You likely knew The Woodstock Music & Arts Festival took place in 1969 in Upstate New York and turned into an iconic event. Not only did it become a legendary music festival, it resulted in a classic film and best-selling album. You may have heard on how crowds descended upon the concert site. You may even have seen clips of Jimi Hendrix, The Who, Santana and others performing at the event. Here, however, are seven aspects of the performance you may not have been aware of.
1. Ticket Prices
Original ticket prices for the Woodstock Music Festival were $18 when purchased at New York area record stores or in advance through the mail. Event organizers had planned to charge $24 at the door, but overwhelming crowds changed those plans. That $24 would translate to about $150 in today’s money, not bad fort a four-day festival featuring over 30 performers.
2. Jimi Hendrix
Many think that Jimi Henrix’s rendition of the National Anthem kicked off Woodstock, but he and his band were actually the last to perform. Although scheduled to appear Sunday night, Hendrix didn’t perform until Monday morning at 9am. Most of the crowd was long gone and missed his performance.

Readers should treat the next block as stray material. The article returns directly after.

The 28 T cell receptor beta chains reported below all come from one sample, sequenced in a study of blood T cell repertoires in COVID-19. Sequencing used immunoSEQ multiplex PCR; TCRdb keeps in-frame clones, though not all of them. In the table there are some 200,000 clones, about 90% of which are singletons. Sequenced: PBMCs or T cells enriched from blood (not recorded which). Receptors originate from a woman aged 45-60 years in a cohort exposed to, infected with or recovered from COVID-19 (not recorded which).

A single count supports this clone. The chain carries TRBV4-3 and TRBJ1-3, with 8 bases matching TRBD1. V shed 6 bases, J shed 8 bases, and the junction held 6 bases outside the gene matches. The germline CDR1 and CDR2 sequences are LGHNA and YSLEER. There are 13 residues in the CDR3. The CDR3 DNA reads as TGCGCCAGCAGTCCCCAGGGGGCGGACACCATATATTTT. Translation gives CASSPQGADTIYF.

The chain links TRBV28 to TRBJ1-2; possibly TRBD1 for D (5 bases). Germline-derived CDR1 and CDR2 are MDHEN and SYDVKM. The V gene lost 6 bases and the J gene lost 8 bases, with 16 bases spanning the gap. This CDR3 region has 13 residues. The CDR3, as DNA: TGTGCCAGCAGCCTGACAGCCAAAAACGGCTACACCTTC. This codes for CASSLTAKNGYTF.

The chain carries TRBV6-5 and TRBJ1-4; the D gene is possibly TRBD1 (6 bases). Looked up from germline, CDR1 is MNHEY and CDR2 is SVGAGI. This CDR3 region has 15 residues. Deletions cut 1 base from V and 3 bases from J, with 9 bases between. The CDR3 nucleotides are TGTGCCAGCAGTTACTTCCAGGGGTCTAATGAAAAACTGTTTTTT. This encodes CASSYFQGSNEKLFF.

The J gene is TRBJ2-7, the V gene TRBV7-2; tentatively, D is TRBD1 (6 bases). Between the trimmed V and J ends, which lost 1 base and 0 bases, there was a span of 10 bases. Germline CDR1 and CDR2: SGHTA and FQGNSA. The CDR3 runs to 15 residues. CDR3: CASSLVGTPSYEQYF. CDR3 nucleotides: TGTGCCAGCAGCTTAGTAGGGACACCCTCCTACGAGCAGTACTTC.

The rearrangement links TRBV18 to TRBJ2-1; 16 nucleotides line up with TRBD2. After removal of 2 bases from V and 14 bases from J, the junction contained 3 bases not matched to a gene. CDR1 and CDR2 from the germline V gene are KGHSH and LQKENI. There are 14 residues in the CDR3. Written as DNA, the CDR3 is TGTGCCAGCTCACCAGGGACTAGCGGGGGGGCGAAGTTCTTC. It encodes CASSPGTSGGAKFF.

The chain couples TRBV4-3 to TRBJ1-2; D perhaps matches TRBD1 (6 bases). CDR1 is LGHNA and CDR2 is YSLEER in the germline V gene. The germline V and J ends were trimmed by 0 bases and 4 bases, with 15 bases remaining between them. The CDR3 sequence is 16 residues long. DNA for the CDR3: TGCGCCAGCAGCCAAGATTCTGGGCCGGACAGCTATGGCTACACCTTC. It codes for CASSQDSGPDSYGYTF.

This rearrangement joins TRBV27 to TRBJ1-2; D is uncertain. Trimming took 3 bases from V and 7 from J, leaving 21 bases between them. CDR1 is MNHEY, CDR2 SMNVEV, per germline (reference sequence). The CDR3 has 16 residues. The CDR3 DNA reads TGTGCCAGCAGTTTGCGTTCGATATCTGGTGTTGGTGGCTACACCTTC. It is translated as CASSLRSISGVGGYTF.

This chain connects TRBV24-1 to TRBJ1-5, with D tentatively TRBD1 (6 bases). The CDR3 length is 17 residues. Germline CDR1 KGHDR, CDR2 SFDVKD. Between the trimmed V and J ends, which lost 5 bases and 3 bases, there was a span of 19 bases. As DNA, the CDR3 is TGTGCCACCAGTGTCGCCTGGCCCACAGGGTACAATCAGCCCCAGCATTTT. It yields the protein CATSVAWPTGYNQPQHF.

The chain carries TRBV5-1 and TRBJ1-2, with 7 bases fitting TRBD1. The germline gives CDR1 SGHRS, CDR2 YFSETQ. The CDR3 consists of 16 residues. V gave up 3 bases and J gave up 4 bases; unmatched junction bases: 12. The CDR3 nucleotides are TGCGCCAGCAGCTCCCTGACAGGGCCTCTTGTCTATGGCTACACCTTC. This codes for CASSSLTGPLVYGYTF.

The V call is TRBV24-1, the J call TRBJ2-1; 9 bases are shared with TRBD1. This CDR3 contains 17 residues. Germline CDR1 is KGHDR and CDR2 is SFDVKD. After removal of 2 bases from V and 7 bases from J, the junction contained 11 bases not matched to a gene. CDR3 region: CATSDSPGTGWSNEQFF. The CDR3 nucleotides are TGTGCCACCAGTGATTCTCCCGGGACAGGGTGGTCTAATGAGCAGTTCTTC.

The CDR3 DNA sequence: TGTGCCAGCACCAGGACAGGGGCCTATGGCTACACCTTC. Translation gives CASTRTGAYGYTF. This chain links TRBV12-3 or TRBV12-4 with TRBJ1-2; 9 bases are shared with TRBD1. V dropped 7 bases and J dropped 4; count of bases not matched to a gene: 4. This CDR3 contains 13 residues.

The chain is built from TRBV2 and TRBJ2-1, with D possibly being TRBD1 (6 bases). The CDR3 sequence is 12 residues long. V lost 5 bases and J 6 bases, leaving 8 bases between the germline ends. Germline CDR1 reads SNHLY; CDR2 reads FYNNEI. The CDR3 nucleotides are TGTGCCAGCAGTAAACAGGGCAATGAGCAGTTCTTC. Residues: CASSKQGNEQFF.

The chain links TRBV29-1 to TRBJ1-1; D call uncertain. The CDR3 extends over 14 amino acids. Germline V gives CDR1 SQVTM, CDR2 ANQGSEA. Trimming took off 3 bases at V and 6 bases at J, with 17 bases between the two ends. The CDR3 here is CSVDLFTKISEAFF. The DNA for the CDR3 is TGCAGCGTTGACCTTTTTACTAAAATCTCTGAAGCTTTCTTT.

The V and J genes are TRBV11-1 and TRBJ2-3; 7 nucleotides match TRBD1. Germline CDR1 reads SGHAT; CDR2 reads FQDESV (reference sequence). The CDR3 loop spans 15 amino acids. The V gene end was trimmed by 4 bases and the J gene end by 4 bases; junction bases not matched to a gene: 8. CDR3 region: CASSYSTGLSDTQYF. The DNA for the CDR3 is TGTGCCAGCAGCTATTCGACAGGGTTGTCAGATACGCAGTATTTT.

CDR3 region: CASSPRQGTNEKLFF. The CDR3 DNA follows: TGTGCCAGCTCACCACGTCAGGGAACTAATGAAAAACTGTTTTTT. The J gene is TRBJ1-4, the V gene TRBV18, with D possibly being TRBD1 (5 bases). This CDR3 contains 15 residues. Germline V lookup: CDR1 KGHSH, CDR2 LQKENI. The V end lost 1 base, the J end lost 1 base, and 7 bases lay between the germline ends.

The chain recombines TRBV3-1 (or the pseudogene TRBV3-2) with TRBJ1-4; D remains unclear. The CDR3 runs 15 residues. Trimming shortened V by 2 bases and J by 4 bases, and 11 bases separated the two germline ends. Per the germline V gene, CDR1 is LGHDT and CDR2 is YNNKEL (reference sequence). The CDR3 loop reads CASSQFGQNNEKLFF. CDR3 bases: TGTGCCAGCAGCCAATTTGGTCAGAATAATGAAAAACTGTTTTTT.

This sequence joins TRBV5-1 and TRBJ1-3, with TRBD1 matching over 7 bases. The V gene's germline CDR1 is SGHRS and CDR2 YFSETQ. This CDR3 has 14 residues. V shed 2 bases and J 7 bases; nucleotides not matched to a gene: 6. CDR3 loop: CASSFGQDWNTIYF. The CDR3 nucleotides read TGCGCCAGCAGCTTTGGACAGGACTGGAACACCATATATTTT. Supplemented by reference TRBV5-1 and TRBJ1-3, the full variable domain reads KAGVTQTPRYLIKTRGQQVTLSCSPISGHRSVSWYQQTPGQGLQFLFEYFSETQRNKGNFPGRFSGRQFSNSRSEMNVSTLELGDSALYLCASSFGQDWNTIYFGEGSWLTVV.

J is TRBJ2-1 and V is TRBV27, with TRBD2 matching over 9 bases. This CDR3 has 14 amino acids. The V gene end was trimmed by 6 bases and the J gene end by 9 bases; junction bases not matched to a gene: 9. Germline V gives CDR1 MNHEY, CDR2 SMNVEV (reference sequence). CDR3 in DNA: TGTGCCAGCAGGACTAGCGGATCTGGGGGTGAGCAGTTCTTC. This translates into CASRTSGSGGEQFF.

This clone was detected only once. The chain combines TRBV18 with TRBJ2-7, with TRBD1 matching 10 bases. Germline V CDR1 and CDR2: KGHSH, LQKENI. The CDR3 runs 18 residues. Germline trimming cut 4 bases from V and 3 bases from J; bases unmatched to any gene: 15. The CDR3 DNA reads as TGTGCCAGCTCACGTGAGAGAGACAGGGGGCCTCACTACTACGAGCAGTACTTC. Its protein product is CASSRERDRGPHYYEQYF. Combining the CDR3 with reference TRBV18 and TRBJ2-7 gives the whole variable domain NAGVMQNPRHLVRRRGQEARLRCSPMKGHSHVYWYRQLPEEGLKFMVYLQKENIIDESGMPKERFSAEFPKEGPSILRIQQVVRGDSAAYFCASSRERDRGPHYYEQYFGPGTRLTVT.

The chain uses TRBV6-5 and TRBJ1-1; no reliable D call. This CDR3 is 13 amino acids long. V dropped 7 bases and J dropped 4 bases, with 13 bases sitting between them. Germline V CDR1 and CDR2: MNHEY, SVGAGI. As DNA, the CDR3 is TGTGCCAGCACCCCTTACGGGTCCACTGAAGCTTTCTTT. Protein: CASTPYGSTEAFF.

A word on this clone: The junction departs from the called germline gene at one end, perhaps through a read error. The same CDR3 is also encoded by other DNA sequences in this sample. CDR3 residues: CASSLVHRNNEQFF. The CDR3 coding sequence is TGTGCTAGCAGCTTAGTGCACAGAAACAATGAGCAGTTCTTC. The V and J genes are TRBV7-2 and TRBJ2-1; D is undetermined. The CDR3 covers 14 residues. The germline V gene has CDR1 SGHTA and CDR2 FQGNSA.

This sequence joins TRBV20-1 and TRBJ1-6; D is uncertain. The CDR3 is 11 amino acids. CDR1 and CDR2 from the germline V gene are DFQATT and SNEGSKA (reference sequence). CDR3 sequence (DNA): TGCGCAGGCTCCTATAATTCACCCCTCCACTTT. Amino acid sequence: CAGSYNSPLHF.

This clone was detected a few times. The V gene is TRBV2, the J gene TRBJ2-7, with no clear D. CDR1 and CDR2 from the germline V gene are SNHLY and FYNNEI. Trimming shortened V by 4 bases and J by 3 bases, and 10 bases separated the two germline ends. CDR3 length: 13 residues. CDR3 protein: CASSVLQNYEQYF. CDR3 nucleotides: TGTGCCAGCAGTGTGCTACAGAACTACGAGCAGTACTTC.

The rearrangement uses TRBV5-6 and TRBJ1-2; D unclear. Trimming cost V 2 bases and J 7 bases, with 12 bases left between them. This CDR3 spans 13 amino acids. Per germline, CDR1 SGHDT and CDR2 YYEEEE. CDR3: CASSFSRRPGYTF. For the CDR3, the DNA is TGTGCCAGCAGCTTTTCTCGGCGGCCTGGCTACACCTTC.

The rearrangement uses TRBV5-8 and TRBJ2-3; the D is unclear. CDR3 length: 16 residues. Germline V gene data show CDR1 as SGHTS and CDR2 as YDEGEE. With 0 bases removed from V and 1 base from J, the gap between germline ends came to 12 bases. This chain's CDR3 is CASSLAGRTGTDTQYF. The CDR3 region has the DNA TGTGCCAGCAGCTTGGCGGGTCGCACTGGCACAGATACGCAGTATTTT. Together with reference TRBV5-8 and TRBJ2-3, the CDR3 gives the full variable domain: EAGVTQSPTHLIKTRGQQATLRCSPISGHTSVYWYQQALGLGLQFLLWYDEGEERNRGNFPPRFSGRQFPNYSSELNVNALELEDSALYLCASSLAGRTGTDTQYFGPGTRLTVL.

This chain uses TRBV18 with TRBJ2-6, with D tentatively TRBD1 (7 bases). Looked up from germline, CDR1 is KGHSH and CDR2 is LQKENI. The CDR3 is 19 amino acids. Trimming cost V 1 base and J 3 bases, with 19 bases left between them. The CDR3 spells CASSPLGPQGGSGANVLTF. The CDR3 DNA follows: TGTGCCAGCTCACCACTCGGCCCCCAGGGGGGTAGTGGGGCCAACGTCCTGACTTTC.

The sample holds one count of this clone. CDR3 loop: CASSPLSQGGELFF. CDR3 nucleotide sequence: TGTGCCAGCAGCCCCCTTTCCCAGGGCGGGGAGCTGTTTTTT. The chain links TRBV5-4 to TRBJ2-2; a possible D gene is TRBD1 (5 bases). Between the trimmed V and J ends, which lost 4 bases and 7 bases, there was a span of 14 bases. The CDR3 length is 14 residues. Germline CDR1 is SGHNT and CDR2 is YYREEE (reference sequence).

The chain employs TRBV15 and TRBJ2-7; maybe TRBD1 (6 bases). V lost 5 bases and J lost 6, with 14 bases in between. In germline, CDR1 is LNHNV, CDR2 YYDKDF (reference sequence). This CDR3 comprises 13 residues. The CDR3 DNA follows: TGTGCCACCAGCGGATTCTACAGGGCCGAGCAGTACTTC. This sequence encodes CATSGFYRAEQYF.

3. Richie Havens
Havens opened Woodstock, taking the stage at 5:07 pm on Friday afternoon, August 15, 1969. Because so many performers were stuck in traffic, Havens had to play a very extended set, ultimately playing every tune he knew.
While hundreds of thousands attended the original Woodstock, estimates place arrests at the event at between 80 and 120. Most of these were for more serious drugs than marijuana and far more were arrested on the way to and from the event than at the concert itself.
Because of the huge crowds, food shortages were rampant at Woodstock 1969. The unexpected hero of the day was granola. It has kind of led to an interesting “chicken or the egg” debate when it comes to hippie snacks.
6. Turn Downs, No Shows and Cancellations
Performers who either turned down offers to appear, canceled or just didn’t show up include Poco, Led Zepplin, Jethro Tull, Rod Stewart, Iron Butterfly, Chicago and others.
7. You Can Still Visit
You can still visit the rolling hills that once served as the site for the original Woodstock in Bethel, New York. The site also plays host to the Woodstock Museum at Bethel Woods Center for the Arts.
It may be hard to imagine but just about everyone who attended Woodstock is at or past retirement age. Life rolls on, and it is worth protecting your assets along the way. We can help with life, business, auto and home insurance. Get your free quote by contacting us today.